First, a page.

An overdose can cause psychomotor reactions. Treatment consists in accelerating the removal of fluconazole from the body by washing the stomach, hemodialysis. Symptomatic therapy is also indicated.
Interaction with other drugs
- Anticoagulants (coumarin series): when used together with warfarin, the prothrombin time may increase, which can lead to bleeding, therefore, when they are prescribed simultaneously, constant monitoring of the coagulogram and prothrombin time is required;
- Hydrochlorothiazide: when these drugs are taken together, they can increase the concentration of fluconazole by 40%, which should be taken into account by the attending physician;
- Benzodiazepines: the simultaneous use of midosolam and fluconazole can lead to an increase in the concentration of benzodiazepine and the development of psychomotor reactions. If joint use is necessary, it is recommended to reduce the dose of Diflucan and carefully monitor the patient’s condition;
- Cisapride: the simultaneous use of Diflucan and Cisapride can cause ventricular arrhythmias, so their combined use is contraindicated;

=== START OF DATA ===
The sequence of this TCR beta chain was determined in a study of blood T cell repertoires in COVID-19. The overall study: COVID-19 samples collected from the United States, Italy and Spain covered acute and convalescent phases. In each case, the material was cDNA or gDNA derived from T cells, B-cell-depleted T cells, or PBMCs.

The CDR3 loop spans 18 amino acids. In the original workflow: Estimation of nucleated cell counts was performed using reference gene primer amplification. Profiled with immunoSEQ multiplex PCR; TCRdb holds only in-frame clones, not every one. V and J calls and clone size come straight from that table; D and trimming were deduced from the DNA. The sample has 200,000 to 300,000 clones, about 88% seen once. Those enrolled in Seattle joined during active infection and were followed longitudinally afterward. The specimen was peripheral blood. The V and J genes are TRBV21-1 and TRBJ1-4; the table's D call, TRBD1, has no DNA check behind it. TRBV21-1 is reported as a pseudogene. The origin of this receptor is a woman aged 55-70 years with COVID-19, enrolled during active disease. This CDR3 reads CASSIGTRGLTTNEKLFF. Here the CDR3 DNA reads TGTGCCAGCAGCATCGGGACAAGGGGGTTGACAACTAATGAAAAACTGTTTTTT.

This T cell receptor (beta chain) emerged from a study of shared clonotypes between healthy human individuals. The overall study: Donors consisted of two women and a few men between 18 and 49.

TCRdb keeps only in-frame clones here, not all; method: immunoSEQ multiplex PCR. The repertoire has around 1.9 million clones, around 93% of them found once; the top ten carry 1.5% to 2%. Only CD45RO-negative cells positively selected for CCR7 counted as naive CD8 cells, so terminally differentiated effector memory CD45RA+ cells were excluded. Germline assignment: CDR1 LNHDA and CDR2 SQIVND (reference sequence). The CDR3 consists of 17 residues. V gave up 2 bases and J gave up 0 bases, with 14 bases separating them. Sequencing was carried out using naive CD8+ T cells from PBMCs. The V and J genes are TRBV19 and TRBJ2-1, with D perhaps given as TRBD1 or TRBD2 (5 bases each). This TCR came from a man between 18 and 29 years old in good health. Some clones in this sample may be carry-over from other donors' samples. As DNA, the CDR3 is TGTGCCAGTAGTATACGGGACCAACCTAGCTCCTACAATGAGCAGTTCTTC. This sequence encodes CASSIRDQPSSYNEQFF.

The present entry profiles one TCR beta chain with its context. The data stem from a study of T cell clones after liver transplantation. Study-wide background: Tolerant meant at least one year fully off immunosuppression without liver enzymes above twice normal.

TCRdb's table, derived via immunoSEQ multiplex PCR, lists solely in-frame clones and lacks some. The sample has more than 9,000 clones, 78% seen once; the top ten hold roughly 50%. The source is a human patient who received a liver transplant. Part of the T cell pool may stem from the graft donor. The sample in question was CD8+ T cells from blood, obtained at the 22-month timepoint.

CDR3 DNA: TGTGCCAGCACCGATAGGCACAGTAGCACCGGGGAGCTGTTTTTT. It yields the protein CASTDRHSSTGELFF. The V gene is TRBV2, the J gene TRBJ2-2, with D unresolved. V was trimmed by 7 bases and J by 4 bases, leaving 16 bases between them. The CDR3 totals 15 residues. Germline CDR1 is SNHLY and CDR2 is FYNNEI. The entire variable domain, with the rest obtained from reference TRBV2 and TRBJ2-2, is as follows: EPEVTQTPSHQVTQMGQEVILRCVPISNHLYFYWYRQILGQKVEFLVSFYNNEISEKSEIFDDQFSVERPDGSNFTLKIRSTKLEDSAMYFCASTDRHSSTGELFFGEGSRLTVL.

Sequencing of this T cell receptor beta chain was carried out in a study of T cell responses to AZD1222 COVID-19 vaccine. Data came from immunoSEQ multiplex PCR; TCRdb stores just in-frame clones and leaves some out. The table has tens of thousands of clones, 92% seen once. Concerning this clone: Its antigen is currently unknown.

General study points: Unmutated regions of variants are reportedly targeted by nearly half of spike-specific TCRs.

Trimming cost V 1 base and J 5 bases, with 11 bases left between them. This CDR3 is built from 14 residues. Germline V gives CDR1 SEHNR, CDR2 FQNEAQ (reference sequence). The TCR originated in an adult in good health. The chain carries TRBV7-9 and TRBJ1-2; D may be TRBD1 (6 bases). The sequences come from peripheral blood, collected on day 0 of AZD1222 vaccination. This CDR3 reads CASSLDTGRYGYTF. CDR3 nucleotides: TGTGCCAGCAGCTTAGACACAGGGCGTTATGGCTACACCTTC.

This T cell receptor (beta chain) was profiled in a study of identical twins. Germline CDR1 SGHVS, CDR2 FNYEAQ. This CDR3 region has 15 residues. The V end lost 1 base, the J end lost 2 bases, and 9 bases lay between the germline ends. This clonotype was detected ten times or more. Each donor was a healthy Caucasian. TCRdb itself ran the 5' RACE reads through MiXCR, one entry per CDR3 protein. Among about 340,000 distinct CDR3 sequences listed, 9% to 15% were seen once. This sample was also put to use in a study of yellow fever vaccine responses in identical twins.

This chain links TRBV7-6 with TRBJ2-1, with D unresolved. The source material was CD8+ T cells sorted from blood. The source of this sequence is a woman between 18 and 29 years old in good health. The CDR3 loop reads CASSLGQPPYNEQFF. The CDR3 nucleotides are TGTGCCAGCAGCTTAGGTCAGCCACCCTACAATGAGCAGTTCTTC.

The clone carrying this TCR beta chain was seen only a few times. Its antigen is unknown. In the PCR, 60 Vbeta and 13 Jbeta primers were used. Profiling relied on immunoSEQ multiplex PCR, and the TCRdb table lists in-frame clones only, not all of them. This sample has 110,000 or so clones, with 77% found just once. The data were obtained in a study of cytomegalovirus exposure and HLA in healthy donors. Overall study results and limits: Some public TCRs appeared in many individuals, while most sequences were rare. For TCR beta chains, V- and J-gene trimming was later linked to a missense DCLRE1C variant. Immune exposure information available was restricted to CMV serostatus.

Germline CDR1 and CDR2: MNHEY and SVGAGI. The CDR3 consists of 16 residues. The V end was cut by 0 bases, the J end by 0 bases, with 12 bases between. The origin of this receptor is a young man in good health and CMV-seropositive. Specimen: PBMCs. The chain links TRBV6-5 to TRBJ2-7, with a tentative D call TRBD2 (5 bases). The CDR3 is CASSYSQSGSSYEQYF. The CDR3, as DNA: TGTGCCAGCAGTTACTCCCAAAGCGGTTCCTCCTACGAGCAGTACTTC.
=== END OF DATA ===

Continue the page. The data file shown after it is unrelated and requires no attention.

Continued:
Cyclosporin: data on co-administration of cyclosporin and Diflucan are contradictory, in some studies an increase in the concentration of cyclosporin was
- observed, in others it was not detected;
- Oral contraceptives: the use of fluconazole in large doses can lead to an increase in the levels of ethinyl estradiol and levonorgestrel;
- Phenytoin: fluconazole can cause an increase in the concentration of phenytoin, so when administered simultaneously, dose adjustment and constant monitoring of the concentration of phenytoin in the blood are required;
- Rifampicin: rifampicin can lead to a decrease in the concentration of fluconazole and its more rapid elimination, so if they are to be taken together, it is recommended to increase the dose of fluconazole;
- Sulfonylurea derivatives: they may be used in conjunction with fluconazole, but the risk of hypoglycemia should be considered;
- Theophylline: fluconazole can lead to an increase in theophylline concentration, therefore, in cases where their simultaneous administration is needed, a dose adjustment of theophylline is required;
- Astemizole: simultaneous administration can take place only with careful monitoring of the level of astemizole in the blood plasma due to the possibility of increasing its concentration;
- Terfenadine: simultaneous administration can cause an extension of the QT interval, which can cause arrhythmias, including fatal ones. The combined use of these drugs is possible only if fluconazole is used in a dose of less than 0.4 g.